This chapter will argue that we cannot approach the complexities of our societies and the challenges to live radically transformed lives – where such a transformation is a deeply enacted recognition that the world of self and other is a false dichotomy – without giving rigorous consideration to a perspective known as nonduality; a perspective that encompasses both theoretical and experiential dimensions and for these reasons is referred to here as ‘nondualism’, so as to distinguish it from purely scholarly studies such as David Loy’s Nondualityi, to which this research is much indebted. Loy’s The Great Awakeningii is also a seminal work for its construction of a Buddhist social theory, and needs to be read alongside this exploration, which will nevertheless summarise key ideas from this work while venturing into territory not covered by Loy, or perhaps only hinted at.


This section focuses on sketching the features of the main concepts of nondualism, so that we have a sense of what it is as opposed to a dualistic world-view. Of importance are the categories of nondual perception, nondual action, and nondual thinking, both as theoretical assumptions and as expressions of the experiential dimension of nondualism. It is emphasised here that the philosophy is inextricably linked to the experiential dimension, and that without the latter, the former is purely speculative. As Loy writes:

from the ‘perspective’ of nonduality – that is, having experienced nondually – one can understand the delusive nature of dualistic experience and how that delusion arises, but not vice versa.iv (1997, p. 8)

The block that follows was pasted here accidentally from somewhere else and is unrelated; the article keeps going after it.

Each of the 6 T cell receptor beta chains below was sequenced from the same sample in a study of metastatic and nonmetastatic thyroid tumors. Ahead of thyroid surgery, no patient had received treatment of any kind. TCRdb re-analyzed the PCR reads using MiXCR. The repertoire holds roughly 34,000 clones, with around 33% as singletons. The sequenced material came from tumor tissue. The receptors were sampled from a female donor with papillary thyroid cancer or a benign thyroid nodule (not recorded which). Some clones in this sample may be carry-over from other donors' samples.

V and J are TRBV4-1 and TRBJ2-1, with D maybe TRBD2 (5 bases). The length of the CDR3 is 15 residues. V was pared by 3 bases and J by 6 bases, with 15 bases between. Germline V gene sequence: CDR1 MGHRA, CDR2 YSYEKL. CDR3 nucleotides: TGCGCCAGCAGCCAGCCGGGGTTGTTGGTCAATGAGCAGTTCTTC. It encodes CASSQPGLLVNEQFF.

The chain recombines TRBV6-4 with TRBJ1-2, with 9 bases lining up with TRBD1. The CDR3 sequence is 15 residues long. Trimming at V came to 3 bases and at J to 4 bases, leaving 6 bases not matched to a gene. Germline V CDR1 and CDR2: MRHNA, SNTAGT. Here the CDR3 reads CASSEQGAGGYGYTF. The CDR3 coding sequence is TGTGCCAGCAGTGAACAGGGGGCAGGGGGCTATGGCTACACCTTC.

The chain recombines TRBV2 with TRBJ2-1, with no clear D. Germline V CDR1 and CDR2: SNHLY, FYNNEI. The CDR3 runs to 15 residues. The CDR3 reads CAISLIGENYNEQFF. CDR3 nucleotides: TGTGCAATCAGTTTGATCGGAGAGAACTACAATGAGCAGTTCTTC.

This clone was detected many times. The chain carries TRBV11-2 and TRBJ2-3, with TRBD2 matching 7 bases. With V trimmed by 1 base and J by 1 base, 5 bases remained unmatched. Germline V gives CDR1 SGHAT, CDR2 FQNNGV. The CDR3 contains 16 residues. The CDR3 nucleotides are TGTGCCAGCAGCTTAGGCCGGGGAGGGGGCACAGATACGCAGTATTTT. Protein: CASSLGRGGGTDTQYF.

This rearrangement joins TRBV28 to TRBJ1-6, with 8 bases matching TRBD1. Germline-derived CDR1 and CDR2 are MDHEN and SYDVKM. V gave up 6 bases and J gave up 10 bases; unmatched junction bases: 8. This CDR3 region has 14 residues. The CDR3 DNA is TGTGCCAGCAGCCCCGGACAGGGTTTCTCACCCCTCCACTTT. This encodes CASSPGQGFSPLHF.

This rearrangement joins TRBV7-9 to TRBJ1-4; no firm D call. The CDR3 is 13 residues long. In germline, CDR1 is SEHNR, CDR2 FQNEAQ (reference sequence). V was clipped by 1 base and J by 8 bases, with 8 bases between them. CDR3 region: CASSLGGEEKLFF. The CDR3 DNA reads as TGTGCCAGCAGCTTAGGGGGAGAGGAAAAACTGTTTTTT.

Loy presents insights about the different categories of nondualities. The first category is ‘the negation of dualistic thinking’v which bifurcates the world into conceptual opposites such as good and bad which are then regarded as absolutes.

The second category is ‘the nonplurarity of the world’ where this is an outcome of the first category where we experience the world ‘as a collection of discrete objects (one of them being me)’.vi

Loy’s third category is ‘the nondifference of subject and object’vii which is the recognition that the observer and observed is a conceptual structure of thought and not the reality of what is.

It is useful at this point in the discussion to note that all three categories, while they are on the one hand philosophical tenets, they are also, on the other hand, dependent on a sense of experience even as verbal descriptions. But a closer look at this experiential dimension will occur later in this section.

For the purposes of this argument it is adequate to state that at the heart of nondualism is its insistence that the dualistic division of the world into subject and object, into discrete objects, is our primary human error. It is only apparent that there are absolute objects and absolute subjects in the world. Dualistic experience, which appears to be the common-sense, intuitive, sense of things, cannot conceive of experience without the subject-object dichotomy.